Wreck-It Ralph, a brand-new Walt Disney feature, unites child-friendly 3D animation with video games. This will strike many parents as a consummation devoutly to be dreaded, akin to a sentence of consecutive birthday parties at Chuck E. Cheese’s. Scholars of corporate pop culture synergy, on the other hand, will wonder what took so long, since between them the kiddie-cartoon and joystick rackets account for untold billions of dollars in revenue. The merchandising potential is limitless! In either case, the movie invites a measure of cynicism — which it proceeds to obliterate with a 93-minute blast of colour, noise, ingenuity and fun.
The Toy Story movies have taught us to empathise with inanimate, mass-produced playthings, to imagine them with inner lives in some ways richer than our own. Wreck-It Ralph attempts a similar feat with the pixelated avatars that shoot, scamper and zoom across our various interactive screens. In some ways this represents an easier cognitive leap, since those characters already possess rudimentary personalities along with the ability to move and make sounds.
But video-game characters are also the coldblooded (or maybe code-blooded) inhabitants of rigidly deterministic worlds. They may command our sometimes compulsive attention, but can we ever really love them?
The makers of Wreck-It Ralph — Rich Moore directed, from a screenplay by Phil Johnston and Jennifer Lee — answer this question by appealing, first of all, to nostalgia, to the affection parents feel for games that evoke their childhoods. Woody and Buzz Lightyear were to some degree baby boomer throwbacks, and Ralph and some of his companions similarly recall the golden age of Generation X arcade play, the 1980s of Pac-Man and Centipede and Donkey Kong.
Ralph, a lumbering giant with huge hands, an appetite for destruction and the voice of John C. Reilly, has toiled for 30 years as the “bad guy” in a game called Fix-it Felix Jr. Every time a quarter drops into the slot, he smashes up an apartment building until it is repaired and he is routed by Felix, a twerpy goody two-shoes voiced by Jack McBrayer.
Fix-it Felix Jr is only one of many game environments created in the film, which cleverly toggles between its own rather conventionally bigheaded, smooth-featured character design and the variously crude, fanciful and realistic styles that the players would see. When the arcade is closed, the characters are able to travel outside and between their native games, a conceit that makes possible some good jokes, a handful of geek-friendly references and cameos — nice that Q*Bert gets a shout-out — and a hectic, multilevel plot.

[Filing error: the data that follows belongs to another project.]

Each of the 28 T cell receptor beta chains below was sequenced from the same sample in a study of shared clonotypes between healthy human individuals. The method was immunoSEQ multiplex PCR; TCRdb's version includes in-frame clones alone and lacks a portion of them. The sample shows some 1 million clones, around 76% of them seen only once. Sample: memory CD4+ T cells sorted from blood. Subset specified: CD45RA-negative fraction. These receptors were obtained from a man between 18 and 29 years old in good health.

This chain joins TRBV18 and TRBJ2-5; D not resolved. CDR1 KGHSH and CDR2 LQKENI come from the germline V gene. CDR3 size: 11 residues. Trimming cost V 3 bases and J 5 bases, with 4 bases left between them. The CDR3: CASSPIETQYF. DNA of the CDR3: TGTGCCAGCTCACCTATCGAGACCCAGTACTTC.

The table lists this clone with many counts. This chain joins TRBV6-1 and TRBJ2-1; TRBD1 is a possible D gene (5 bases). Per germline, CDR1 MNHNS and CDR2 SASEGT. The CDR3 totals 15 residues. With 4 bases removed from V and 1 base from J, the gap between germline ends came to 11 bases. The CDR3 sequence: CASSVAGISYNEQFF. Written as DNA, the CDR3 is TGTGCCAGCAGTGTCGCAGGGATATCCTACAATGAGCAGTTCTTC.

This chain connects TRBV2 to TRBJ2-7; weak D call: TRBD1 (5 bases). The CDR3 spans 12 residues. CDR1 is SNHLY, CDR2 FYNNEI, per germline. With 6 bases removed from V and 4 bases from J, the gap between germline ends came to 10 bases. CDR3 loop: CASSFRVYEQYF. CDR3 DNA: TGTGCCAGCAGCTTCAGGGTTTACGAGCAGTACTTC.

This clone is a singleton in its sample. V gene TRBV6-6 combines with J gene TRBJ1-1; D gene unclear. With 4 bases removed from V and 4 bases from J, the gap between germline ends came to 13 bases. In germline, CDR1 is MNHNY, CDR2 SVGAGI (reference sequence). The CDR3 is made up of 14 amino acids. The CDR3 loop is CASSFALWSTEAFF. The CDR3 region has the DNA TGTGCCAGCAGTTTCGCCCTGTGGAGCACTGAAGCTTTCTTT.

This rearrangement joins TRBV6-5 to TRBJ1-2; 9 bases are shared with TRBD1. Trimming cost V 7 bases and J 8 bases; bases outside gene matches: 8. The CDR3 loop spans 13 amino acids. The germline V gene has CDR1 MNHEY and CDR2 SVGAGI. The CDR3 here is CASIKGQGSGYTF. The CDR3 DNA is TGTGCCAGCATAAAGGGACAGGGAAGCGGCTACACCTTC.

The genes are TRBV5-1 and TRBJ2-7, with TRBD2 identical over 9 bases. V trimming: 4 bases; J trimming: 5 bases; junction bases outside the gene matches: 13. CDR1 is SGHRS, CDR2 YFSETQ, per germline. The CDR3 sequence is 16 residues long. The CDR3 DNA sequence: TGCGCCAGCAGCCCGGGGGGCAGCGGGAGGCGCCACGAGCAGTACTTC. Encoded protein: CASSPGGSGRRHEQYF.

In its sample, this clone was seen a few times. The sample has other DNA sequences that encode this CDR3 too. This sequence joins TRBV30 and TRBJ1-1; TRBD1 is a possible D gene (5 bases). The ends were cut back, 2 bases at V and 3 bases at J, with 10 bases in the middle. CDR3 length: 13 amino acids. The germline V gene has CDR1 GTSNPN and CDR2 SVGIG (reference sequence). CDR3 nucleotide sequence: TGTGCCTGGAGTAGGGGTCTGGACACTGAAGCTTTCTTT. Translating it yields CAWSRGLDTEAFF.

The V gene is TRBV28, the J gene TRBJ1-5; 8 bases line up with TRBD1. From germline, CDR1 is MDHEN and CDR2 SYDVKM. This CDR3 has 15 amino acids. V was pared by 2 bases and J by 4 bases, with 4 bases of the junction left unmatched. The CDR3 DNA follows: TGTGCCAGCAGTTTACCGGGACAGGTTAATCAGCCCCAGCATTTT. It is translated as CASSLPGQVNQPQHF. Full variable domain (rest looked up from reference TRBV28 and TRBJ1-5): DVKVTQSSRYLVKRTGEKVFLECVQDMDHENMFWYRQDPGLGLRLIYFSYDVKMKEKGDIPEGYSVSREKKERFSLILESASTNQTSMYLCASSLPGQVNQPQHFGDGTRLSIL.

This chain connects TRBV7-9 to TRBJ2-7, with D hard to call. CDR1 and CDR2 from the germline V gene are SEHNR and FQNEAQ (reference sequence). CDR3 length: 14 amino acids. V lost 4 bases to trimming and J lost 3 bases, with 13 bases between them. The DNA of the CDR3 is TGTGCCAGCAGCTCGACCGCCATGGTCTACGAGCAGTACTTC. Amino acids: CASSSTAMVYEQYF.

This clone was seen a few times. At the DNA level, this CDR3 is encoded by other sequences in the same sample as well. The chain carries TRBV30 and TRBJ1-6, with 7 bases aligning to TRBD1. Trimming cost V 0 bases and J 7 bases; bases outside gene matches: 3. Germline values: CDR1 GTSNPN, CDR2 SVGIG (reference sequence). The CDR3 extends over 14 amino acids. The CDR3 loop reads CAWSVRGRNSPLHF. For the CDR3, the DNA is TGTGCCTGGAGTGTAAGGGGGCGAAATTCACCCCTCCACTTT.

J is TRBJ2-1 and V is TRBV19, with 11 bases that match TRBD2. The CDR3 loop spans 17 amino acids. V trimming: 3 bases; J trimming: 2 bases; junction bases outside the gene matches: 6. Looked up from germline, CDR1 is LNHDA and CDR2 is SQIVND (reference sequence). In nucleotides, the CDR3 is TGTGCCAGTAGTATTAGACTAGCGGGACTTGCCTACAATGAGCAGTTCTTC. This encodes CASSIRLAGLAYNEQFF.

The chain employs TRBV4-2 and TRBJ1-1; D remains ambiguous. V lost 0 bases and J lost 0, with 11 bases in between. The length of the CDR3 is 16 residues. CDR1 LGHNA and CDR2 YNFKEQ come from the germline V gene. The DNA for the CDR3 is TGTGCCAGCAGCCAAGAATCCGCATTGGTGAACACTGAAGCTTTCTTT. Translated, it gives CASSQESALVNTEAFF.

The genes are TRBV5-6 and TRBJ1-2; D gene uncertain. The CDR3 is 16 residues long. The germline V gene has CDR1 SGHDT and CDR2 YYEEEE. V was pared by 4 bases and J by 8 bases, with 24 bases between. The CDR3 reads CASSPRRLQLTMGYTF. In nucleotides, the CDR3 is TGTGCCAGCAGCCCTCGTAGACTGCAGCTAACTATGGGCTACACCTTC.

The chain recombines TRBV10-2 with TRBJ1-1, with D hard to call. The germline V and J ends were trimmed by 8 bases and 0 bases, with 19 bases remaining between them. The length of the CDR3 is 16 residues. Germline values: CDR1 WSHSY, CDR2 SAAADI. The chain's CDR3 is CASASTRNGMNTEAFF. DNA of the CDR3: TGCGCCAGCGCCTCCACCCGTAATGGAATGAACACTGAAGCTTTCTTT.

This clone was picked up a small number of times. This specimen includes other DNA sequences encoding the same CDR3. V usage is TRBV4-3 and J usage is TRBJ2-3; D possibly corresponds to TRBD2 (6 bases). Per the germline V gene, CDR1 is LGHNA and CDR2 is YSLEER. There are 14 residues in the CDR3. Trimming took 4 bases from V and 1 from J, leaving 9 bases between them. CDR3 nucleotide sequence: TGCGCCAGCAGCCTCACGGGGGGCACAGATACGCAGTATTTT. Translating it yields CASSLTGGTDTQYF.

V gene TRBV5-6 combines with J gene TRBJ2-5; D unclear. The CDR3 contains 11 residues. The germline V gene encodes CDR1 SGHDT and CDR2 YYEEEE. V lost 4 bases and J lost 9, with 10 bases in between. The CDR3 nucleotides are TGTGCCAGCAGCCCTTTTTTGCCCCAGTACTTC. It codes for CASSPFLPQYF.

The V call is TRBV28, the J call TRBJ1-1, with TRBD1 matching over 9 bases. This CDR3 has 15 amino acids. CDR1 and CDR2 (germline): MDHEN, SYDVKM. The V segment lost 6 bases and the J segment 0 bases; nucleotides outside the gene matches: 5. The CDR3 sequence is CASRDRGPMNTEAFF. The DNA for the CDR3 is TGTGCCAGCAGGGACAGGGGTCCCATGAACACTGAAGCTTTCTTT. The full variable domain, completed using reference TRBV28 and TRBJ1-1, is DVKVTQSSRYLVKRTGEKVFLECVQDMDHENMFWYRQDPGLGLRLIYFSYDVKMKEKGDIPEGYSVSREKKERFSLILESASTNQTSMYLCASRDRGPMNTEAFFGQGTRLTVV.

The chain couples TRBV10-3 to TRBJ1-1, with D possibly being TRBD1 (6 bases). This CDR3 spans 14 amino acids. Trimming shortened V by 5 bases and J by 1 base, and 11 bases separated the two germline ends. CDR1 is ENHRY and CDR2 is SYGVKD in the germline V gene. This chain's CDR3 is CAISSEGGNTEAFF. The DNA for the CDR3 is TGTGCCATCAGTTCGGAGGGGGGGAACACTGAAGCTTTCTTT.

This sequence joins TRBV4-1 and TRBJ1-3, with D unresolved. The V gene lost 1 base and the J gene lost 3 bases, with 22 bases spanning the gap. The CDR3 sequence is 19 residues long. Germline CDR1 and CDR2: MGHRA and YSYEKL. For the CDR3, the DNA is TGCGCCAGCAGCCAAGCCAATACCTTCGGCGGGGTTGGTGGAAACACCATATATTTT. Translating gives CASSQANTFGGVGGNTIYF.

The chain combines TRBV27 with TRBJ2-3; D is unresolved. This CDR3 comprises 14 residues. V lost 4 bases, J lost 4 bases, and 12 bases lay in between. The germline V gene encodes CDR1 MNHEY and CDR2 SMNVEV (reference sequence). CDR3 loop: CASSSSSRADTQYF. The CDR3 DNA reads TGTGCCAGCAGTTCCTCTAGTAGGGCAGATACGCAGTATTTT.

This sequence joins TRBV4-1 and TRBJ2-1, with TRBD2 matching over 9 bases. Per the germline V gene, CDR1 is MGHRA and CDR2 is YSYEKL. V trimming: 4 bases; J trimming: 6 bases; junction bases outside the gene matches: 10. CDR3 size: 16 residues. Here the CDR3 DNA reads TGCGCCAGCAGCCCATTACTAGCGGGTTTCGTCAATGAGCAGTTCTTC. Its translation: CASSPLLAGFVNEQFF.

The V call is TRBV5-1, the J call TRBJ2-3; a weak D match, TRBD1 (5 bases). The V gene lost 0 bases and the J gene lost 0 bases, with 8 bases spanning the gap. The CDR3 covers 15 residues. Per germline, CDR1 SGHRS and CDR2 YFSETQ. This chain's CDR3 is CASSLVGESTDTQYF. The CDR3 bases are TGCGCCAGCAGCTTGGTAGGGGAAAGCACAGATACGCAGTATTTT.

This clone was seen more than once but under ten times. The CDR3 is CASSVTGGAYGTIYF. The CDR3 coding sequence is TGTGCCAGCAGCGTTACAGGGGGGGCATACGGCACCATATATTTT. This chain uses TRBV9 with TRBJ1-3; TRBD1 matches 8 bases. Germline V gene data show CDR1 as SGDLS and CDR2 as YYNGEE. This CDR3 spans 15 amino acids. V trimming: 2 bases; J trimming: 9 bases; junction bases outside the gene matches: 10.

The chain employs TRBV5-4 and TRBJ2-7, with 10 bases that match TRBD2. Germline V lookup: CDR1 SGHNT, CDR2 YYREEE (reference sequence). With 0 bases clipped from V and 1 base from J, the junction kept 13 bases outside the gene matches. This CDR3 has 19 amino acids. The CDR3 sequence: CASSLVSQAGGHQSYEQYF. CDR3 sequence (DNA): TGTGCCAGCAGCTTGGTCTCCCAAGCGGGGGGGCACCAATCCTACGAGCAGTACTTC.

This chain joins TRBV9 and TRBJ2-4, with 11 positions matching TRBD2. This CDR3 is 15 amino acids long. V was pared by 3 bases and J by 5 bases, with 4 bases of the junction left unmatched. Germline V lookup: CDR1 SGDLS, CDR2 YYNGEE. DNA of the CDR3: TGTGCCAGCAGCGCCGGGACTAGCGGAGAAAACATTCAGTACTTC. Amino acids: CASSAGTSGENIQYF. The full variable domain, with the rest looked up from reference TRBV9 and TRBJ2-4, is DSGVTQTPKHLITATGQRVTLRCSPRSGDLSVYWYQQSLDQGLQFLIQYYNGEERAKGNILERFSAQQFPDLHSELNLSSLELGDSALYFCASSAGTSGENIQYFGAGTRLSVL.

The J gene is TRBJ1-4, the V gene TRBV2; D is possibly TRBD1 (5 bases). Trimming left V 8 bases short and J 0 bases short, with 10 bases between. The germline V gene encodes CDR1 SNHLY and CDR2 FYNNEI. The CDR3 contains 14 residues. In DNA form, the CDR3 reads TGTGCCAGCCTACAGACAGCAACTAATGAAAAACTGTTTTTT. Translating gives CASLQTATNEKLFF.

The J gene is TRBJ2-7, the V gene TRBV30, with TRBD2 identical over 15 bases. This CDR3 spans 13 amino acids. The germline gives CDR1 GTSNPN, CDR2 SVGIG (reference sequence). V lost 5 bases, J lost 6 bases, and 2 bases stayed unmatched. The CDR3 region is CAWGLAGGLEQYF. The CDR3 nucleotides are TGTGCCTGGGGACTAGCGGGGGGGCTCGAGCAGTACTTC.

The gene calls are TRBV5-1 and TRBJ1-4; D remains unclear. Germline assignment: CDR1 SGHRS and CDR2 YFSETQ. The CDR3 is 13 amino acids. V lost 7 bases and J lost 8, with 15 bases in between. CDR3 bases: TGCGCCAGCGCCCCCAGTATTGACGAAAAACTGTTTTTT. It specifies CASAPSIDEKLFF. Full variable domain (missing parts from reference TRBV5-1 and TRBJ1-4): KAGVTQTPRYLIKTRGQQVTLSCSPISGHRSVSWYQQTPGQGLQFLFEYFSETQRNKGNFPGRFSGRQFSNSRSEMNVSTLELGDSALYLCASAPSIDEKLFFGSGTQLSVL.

Ralph, like any true Disney animated hero, undergoes an identity crisis. Treated as a pariah by his colleagues in Fix-it Felix Jr — even though he’s just doing his job — he sets out to become a hero in another game, risking a breach of protocol that is known (for reasons that would be a spoiler to explain) as “going Turbo”. In a violent first-person shooter game where heavily armoured warriors mow down rampaging insects, he encounters a tough commander named Calhoun (Jane Lynch), who will serve as a romantic foil for Felix and as an emblem of gender parity in a usually boy-centric imaginative universe.
Wreck-It Ralph does well on this score, and not only because the main gamer — an eager, mostly silent surrogate for the audience — is a girl. Ralph’s main field of battle is a car-racing game called Sugar Rush, which unfolds in a hallucinatory Hello Kitty candy land with more gumdrops than guns. There he meets his fellow outcast and obligatory sidekick, a sharp-tongued pixie named Vanellope von Schweetz. She compensates for her cloying name by channeling the voice (and therefore, at least by implication, the sensibility) of Sarah Silverman.
Vanellope is a “glitch” — a malfunctioning programme come to life — mocked and despised for her difference by the mean girls of Sugar Rush (led by Mindy Kaling) and their creepily saccharine king (Alan Tudyk). Her battle for self-esteem is linked with Ralph’s, and — this being an animated Disney feature — the outcome is hardly in doubt. But perhaps because the mood of the movie is so relentlessly playful and kinetic, its bouts of sentimentality feel refreshing, not forced.
Wreck-It Ralph manages to be touching as well as silly, thrilling and just a bit exhausting. The secret to its success is a genuine enthusiasm for the creative potential of games, a willingness to take them seriously without descending into nerdy pomposity. I am delighted to surrender my cynicism, at least until I’ve used up today’s supply of quarters.
Wreck-it ralph (u)
Director: Rich Moore
Voices: John C. Reilly, Sarah Silverman, Jack McBrayer, Jane Lynch, Alan Tudyk Running time: 93 minutes